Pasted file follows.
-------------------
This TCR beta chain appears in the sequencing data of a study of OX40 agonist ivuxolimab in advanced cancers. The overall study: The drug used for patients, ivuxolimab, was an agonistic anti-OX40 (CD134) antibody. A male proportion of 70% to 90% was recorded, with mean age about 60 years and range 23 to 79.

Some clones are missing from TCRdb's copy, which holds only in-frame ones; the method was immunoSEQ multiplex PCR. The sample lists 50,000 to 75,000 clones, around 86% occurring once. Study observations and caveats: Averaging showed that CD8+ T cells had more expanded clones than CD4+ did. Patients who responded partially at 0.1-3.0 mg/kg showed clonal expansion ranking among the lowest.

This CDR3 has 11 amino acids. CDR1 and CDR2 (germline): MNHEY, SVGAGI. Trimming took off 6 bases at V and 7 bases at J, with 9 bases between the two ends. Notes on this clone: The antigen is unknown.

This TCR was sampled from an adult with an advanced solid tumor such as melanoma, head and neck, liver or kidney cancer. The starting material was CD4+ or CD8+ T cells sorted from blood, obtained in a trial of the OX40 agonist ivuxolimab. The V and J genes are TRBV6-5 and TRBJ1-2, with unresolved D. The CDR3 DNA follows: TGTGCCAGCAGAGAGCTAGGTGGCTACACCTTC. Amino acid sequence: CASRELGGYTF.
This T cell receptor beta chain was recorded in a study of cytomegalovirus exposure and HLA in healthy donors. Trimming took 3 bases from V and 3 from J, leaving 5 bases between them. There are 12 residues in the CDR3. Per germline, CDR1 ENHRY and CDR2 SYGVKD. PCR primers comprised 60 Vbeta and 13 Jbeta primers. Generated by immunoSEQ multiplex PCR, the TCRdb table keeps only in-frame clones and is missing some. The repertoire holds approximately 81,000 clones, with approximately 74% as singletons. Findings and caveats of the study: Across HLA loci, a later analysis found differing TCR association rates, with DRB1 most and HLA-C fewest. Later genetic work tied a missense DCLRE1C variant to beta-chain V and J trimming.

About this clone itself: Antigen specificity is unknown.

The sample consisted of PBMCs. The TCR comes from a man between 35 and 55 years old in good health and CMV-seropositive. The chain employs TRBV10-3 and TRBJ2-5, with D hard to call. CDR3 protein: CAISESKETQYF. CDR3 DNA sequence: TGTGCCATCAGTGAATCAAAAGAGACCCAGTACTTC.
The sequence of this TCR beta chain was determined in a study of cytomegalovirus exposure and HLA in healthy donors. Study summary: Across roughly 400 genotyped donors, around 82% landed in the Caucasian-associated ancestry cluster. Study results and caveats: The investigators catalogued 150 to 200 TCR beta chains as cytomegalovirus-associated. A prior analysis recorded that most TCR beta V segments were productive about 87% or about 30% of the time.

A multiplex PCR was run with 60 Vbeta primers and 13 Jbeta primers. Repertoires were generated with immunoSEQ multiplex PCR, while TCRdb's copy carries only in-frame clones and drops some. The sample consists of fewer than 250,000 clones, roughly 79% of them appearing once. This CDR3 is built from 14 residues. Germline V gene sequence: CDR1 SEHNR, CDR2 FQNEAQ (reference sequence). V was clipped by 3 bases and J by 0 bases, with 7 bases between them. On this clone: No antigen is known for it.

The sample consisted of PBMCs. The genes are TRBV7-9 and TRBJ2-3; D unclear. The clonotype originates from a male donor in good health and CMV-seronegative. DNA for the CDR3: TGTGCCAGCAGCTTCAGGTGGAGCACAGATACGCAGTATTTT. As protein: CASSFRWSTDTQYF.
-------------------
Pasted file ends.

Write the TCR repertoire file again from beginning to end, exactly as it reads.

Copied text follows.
This TCR beta chain appears in the sequencing data of a study of OX40 agonist ivuxolimab in advanced cancers. The overall study: The drug used for patients, ivuxolimab, was an agonistic anti-OX40 (CD134) antibody. A male proportion of 70% to 90% was recorded, with mean age about 60 years and range 23 to 79.

Some clones are missing from TCRdb's copy, which holds only in-frame ones; the method was immunoSEQ multiplex PCR. The sample lists 50,000 to 75,000 clones, around 86% occurring once. Study observations and caveats: Averaging showed that CD8+ T cells had more expanded clones than CD4+ did. Patients who responded partially at 0.1-3.0 mg/kg showed clonal expansion ranking among the lowest.

This CDR3 has 11 amino acids. CDR1 and CDR2 (germline): MNHEY, SVGAGI. Trimming took off 6 bases at V and 7 bases at J, with 9 bases between the two ends. Notes on this clone: The antigen is unknown.

This TCR was sampled from an adult with an advanced solid tumor such as melanoma, head and neck, liver or kidney cancer. The starting material was CD4+ or CD8+ T cells sorted from blood, obtained in a trial of the OX40 agonist ivuxolimab. The V and J genes are TRBV6-5 and TRBJ1-2, with unresolved D. The CDR3 DNA follows: TGTGCCAGCAGAGAGCTAGGTGGCTACACCTTC. Amino acid sequence: CASRELGGYTF.
This T cell receptor beta chain was recorded in a study of cytomegalovirus exposure and HLA in healthy donors. Trimming took 3 bases from V and 3 from J, leaving 5 bases between them. There are 12 residues in the CDR3. Per germline, CDR1 ENHRY and CDR2 SYGVKD. PCR primers comprised 60 Vbeta and 13 Jbeta primers. Generated by immunoSEQ multiplex PCR, the TCRdb table keeps only in-frame clones and is missing some. The repertoire holds approximately 81,000 clones, with approximately 74% as singletons. Findings and caveats of the study: Across HLA loci, a later analysis found differing TCR association rates, with DRB1 most and HLA-C fewest. Later genetic work tied a missense DCLRE1C variant to beta-chain V and J trimming.

About this clone itself: Antigen specificity is unknown.

The sample consisted of PBMCs. The TCR comes from a man between 35 and 55 years old in good health and CMV-seropositive. The chain employs TRBV10-3 and TRBJ2-5, with D hard to call. CDR3 protein: CAISESKETQYF. CDR3 DNA sequence: TGTGCCATCAGTGAATCAAAAGAGACCCAGTACTTC.
The sequence of this TCR beta chain was determined in a study of cytomegalovirus exposure and HLA in healthy donors. Study summary: Across roughly 400 genotyped donors, around 82% landed in the Caucasian-associated ancestry cluster. Study results and caveats: The investigators catalogued 150 to 200 TCR beta chains as cytomegalovirus-associated. A prior analysis recorded that most TCR beta V segments were productive about 87% or about 30% of the time.

A multiplex PCR was run with 60 Vbeta primers and 13 Jbeta primers. Repertoires were generated with immunoSEQ multiplex PCR, while TCRdb's copy carries only in-frame clones and drops some. The sample consists of fewer than 250,000 clones, roughly 79% of them appearing once. This CDR3 is built from 14 residues. Germline V gene sequence: CDR1 SEHNR, CDR2 FQNEAQ (reference sequence). V was clipped by 3 bases and J by 0 bases, with 7 bases between them. On this clone: No antigen is known for it.

The sample consisted of PBMCs. The genes are TRBV7-9 and TRBJ2-3; D unclear. The clonotype originates from a male donor in good health and CMV-seronegative. DNA for the CDR3: TGTGCCAGCAGCTTCAGGTGGAGCACAGATACGCAGTATTTT. As protein: CASSFRWSTDTQYF.